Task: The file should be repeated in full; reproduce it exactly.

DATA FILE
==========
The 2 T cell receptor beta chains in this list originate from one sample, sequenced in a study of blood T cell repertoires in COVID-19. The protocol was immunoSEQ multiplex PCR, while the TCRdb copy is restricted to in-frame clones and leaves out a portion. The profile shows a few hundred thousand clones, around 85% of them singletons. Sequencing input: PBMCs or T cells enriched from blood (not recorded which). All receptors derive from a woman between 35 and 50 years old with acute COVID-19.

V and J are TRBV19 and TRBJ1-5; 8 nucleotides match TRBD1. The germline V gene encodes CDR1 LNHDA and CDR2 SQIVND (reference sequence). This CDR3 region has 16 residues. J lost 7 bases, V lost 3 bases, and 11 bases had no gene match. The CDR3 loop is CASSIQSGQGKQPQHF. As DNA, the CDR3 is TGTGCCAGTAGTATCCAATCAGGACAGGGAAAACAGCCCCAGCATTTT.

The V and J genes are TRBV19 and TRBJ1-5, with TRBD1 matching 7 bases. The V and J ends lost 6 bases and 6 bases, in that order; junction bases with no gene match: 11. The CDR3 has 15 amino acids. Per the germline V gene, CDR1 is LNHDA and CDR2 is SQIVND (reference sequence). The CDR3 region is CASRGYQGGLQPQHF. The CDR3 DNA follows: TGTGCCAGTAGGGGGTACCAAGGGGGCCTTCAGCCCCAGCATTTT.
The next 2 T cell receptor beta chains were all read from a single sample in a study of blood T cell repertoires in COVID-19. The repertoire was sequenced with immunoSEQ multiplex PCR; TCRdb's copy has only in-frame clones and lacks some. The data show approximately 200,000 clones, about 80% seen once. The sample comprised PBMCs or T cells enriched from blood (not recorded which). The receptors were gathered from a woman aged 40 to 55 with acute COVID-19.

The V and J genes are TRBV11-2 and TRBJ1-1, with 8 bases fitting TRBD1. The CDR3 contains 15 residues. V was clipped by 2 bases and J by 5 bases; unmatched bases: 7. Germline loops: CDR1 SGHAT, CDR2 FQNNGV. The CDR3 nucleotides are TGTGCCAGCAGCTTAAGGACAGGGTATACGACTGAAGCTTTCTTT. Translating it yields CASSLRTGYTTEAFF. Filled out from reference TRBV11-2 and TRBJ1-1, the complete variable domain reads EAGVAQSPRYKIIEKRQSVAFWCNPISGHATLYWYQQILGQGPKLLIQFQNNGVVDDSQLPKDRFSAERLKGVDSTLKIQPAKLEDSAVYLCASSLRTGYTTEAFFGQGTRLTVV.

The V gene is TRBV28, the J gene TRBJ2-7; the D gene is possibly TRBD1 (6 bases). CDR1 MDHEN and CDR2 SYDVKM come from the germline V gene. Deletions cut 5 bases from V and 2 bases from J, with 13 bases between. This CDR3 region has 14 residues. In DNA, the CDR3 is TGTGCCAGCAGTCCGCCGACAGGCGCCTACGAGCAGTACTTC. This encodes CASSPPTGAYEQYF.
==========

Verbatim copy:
The 2 T cell receptor beta chains in this list originate from one sample, sequenced in a study of blood T cell repertoires in COVID-19. The protocol was immunoSEQ multiplex PCR, while the TCRdb copy is restricted to in-frame clones and leaves out a portion. The profile shows a few hundred thousand clones, around 85% of them singletons. Sequencing input: PBMCs or T cells enriched from blood (not recorded which). All receptors derive from a woman between 35 and 50 years old with acute COVID-19.

V and J are TRBV19 and TRBJ1-5; 8 nucleotides match TRBD1. The germline V gene encodes CDR1 LNHDA and CDR2 SQIVND (reference sequence). This CDR3 region has 16 residues. J lost 7 bases, V lost 3 bases, and 11 bases had no gene match. The CDR3 loop is CASSIQSGQGKQPQHF. As DNA, the CDR3 is TGTGCCAGTAGTATCCAATCAGGACAGGGAAAACAGCCCCAGCATTTT.

The V and J genes are TRBV19 and TRBJ1-5, with TRBD1 matching 7 bases. The V and J ends lost 6 bases and 6 bases, in that order; junction bases with no gene match: 11. The CDR3 has 15 amino acids. Per the germline V gene, CDR1 is LNHDA and CDR2 is SQIVND (reference sequence). The CDR3 region is CASRGYQGGLQPQHF. The CDR3 DNA follows: TGTGCCAGTAGGGGGTACCAAGGGGGCCTTCAGCCCCAGCATTTT.
The next 2 T cell receptor beta chains were all read from a single sample in a study of blood T cell repertoires in COVID-19. The repertoire was sequenced with immunoSEQ multiplex PCR; TCRdb's copy has only in-frame clones and lacks some. The data show approximately 200,000 clones, about 80% seen once. The sample comprised PBMCs or T cells enriched from blood (not recorded which). The receptors were gathered from a woman aged 40 to 55 with acute COVID-19.

The V and J genes are TRBV11-2 and TRBJ1-1, with 8 bases fitting TRBD1. The CDR3 contains 15 residues. V was clipped by 2 bases and J by 5 bases; unmatched bases: 7. Germline loops: CDR1 SGHAT, CDR2 FQNNGV. The CDR3 nucleotides are TGTGCCAGCAGCTTAAGGACAGGGTATACGACTGAAGCTTTCTTT. Translating it yields CASSLRTGYTTEAFF. Filled out from reference TRBV11-2 and TRBJ1-1, the complete variable domain reads EAGVAQSPRYKIIEKRQSVAFWCNPISGHATLYWYQQILGQGPKLLIQFQNNGVVDDSQLPKDRFSAERLKGVDSTLKIQPAKLEDSAVYLCASSLRTGYTTEAFFGQGTRLTVV.

The V gene is TRBV28, the J gene TRBJ2-7; the D gene is possibly TRBD1 (6 bases). CDR1 MDHEN and CDR2 SYDVKM come from the germline V gene. Deletions cut 5 bases from V and 2 bases from J, with 13 bases between. This CDR3 region has 14 residues. In DNA, the CDR3 is TGTGCCAGCAGTCCGCCGACAGGCGCCTACGAGCAGTACTTC. This encodes CASSPPTGAYEQYF.